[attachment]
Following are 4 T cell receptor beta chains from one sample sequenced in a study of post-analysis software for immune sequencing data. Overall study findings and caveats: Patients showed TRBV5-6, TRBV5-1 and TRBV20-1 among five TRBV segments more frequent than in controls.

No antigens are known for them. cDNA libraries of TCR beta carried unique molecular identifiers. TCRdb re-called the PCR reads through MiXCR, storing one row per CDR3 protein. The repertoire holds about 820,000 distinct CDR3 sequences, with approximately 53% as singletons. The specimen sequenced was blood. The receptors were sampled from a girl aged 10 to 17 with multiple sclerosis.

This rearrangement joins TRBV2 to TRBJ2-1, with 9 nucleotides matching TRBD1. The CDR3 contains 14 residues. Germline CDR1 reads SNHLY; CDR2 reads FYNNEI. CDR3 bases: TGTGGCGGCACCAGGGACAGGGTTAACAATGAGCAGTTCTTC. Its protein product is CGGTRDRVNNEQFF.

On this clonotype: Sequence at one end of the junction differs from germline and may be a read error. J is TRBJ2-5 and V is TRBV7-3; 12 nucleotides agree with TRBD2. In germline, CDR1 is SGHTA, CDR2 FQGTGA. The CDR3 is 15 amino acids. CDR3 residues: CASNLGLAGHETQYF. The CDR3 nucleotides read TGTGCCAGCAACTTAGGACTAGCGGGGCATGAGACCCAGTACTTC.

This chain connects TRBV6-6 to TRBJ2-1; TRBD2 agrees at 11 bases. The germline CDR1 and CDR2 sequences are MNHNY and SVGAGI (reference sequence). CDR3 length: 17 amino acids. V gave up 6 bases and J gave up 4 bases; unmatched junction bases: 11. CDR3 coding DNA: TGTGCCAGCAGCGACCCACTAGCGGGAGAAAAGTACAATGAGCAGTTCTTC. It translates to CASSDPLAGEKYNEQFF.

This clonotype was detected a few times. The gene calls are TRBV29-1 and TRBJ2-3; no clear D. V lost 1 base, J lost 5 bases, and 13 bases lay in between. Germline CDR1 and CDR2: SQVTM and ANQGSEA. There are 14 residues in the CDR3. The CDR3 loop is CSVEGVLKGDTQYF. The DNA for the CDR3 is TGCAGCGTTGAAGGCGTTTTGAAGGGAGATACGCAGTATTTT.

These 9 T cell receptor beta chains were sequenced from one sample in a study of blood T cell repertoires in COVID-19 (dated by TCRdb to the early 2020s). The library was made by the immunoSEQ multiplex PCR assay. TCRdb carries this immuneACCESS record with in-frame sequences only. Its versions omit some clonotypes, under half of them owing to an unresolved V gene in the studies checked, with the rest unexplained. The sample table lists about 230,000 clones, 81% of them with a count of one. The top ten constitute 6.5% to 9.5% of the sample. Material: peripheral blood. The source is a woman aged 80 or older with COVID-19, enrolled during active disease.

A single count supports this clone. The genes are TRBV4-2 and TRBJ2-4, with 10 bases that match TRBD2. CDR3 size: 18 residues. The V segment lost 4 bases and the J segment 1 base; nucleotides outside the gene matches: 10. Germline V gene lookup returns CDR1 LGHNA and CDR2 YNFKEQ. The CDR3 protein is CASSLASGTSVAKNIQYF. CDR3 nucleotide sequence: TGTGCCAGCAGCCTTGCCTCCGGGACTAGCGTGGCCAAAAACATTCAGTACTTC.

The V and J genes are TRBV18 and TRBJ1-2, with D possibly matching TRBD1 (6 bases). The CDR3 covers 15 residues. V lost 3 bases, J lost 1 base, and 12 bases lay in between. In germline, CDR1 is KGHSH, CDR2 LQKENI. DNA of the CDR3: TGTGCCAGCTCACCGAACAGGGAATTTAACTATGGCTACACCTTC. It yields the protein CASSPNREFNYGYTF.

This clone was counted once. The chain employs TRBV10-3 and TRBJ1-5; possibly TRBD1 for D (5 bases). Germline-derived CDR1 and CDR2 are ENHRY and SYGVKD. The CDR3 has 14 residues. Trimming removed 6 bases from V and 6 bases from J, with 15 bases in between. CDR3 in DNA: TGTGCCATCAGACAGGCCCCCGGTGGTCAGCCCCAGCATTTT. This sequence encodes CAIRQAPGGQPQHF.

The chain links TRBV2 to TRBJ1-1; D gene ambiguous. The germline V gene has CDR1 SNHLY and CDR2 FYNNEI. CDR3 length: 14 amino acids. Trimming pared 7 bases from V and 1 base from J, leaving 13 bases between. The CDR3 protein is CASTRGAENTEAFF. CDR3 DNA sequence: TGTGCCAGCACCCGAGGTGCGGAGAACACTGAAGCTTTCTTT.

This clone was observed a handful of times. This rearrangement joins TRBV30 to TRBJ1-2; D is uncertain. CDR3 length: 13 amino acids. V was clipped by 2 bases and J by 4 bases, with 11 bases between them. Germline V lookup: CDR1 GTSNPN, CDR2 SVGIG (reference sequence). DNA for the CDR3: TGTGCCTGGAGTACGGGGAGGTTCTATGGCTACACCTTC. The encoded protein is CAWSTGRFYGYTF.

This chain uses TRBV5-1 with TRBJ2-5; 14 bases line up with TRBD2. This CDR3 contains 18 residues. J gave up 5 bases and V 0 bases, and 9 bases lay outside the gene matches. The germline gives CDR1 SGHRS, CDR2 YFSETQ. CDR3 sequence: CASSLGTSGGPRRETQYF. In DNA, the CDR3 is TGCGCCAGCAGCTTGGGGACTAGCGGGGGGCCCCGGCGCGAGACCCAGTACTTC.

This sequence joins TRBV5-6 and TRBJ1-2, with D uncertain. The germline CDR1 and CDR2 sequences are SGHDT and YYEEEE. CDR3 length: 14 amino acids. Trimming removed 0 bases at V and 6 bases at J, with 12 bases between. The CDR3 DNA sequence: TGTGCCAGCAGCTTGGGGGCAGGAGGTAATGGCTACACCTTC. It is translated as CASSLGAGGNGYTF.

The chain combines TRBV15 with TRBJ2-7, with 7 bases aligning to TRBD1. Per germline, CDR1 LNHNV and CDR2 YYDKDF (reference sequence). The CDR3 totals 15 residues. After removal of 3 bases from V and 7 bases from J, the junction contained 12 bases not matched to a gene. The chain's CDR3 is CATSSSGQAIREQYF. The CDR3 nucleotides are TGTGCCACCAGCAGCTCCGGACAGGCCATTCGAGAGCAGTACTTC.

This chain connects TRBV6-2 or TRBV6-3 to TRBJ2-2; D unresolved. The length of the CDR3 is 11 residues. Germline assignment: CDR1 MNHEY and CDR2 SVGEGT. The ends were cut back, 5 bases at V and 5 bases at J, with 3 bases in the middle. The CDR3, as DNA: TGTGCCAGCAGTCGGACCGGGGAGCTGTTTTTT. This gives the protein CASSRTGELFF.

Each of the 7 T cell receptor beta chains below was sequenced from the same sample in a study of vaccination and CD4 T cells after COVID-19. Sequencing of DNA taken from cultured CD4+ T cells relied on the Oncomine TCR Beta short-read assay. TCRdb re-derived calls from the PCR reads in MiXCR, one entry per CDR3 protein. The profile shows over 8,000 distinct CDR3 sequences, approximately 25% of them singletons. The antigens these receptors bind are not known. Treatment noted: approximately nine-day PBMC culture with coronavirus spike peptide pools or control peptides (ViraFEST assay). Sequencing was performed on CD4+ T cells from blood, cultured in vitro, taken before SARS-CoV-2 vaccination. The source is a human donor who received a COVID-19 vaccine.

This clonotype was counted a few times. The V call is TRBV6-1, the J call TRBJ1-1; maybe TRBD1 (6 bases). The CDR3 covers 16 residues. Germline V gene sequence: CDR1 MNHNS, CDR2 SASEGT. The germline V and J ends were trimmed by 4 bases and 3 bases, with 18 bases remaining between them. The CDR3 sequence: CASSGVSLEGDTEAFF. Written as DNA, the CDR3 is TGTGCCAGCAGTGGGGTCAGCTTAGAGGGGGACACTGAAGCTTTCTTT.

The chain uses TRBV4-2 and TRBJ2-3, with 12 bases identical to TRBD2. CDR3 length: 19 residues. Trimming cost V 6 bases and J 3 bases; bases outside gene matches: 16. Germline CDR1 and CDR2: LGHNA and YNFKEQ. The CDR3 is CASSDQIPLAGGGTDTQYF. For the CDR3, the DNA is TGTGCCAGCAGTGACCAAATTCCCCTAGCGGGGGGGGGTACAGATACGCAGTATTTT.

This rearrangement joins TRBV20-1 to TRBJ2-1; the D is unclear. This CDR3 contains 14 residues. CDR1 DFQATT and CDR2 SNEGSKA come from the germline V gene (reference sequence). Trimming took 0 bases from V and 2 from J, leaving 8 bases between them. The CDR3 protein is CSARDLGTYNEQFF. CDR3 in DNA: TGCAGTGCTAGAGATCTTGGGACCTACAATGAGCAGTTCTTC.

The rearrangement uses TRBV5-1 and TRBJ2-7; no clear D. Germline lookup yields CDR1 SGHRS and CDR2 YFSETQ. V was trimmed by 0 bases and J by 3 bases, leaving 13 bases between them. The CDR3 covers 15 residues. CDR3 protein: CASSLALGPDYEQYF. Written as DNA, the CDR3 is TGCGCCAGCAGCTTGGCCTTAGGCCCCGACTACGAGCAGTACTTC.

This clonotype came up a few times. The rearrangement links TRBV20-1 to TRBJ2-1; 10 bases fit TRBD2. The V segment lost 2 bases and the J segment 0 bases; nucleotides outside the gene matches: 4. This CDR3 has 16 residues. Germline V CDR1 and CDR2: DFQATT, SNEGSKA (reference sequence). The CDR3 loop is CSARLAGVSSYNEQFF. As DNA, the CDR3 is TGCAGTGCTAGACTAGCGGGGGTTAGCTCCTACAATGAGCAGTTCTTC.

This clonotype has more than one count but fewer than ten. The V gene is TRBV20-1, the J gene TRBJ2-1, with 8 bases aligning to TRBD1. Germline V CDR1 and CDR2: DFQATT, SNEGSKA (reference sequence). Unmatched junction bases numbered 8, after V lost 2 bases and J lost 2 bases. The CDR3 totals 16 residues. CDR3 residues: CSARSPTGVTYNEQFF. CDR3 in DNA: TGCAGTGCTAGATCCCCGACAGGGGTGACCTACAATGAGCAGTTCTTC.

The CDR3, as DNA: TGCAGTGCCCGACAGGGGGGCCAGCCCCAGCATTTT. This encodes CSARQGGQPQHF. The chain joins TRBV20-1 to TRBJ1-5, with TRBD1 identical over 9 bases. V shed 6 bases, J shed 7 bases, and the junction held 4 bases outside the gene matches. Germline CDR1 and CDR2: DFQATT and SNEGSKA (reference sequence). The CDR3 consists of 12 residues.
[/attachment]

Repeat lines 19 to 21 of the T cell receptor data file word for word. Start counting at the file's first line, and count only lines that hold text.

The chain uses TRBV4-2 and TRBJ2-3, with 12 bases identical to TRBD2. CDR3 length: 19 residues. Trimming cost V 6 bases and J 3 bases; bases outside gene matches: 16. Germline CDR1 and CDR2: LGHNA and YNFKEQ. The CDR3 is CASSDQIPLAGGGTDTQYF. For the CDR3, the DNA is TGTGCCAGCAGTGACCAAATTCCCCTAGCGGGGGGGGGTACAGATACGCAGTATTTT.

This rearrangement joins TRBV20-1 to TRBJ2-1; the D is unclear. This CDR3 contains 14 residues. CDR1 DFQATT and CDR2 SNEGSKA come from the germline V gene (reference sequence). Trimming took 0 bases from V and 2 from J, leaving 8 bases between them. The CDR3 protein is CSARDLGTYNEQFF. CDR3 in DNA: TGCAGTGCTAGAGATCTTGGGACCTACAATGAGCAGTTCTTC.

The rearrangement uses TRBV5-1 and TRBJ2-7; no clear D. Germline lookup yields CDR1 SGHRS and CDR2 YFSETQ. V was trimmed by 0 bases and J by 3 bases, leaving 13 bases between them. The CDR3 covers 15 residues. CDR3 protein: CASSLALGPDYEQYF. Written as DNA, the CDR3 is TGCGCCAGCAGCTTGGCCTTAGGCCCCGACTACGAGCAGTACTTC.